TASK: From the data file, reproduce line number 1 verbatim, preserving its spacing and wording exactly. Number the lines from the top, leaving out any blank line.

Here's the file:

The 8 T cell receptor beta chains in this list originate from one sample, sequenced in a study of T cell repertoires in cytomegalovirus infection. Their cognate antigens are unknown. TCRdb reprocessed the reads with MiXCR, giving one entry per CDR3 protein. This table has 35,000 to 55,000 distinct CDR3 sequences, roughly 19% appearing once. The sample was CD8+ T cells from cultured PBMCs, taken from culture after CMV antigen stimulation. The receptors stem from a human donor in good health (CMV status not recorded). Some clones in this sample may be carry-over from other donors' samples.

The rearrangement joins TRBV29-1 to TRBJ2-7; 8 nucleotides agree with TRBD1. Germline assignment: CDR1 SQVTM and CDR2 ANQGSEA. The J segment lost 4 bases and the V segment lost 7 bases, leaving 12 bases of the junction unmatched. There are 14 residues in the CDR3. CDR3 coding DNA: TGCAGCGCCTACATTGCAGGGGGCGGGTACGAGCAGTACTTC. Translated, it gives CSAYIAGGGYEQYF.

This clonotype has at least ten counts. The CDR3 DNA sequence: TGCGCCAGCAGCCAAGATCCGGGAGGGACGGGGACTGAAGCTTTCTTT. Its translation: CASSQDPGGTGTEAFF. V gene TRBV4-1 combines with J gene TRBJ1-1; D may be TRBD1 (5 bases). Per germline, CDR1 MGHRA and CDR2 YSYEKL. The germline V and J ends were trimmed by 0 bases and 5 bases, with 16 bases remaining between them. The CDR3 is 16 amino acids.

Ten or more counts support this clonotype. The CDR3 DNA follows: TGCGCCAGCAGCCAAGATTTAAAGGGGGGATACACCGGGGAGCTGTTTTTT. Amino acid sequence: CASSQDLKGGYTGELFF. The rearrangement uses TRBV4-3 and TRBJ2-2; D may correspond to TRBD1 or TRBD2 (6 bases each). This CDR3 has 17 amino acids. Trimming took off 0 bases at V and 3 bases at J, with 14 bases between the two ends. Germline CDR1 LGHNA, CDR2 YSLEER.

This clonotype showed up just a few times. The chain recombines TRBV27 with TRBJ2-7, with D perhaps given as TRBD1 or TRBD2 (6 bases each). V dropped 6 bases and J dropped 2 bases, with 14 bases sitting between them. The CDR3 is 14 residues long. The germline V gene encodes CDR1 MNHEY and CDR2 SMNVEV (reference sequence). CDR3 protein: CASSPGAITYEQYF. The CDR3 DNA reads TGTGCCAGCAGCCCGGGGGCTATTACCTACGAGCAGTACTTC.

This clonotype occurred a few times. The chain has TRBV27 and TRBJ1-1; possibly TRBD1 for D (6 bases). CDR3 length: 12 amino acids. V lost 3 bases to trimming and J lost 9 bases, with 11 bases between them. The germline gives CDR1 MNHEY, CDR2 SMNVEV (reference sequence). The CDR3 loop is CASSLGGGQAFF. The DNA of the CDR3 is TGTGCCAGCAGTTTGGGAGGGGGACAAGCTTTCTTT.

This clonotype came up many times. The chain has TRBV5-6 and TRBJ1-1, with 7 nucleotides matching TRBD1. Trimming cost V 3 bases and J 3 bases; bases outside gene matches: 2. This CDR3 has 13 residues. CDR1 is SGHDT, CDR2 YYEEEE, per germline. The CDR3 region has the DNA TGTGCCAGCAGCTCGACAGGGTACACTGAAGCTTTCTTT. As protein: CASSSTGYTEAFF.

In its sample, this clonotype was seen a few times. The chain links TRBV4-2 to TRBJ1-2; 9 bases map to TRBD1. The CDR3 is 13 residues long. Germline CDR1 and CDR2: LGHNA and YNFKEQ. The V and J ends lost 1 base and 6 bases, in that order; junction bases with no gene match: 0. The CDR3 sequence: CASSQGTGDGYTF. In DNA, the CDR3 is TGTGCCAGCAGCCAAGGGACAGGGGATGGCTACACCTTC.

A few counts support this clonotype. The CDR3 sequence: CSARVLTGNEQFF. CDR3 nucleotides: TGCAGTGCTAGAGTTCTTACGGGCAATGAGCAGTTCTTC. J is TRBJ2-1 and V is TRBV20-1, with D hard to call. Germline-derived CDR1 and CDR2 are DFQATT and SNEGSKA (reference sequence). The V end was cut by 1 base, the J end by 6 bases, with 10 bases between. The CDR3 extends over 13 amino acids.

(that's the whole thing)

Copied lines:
The 8 T cell receptor beta chains in this list originate from one sample, sequenced in a study of T cell repertoires in cytomegalovirus infection. Their cognate antigens are unknown. TCRdb reprocessed the reads with MiXCR, giving one entry per CDR3 protein. This table has 35,000 to 55,000 distinct CDR3 sequences, roughly 19% appearing once. The sample was CD8+ T cells from cultured PBMCs, taken from culture after CMV antigen stimulation. The receptors stem from a human donor in good health (CMV status not recorded). Some clones in this sample may be carry-over from other donors' samples.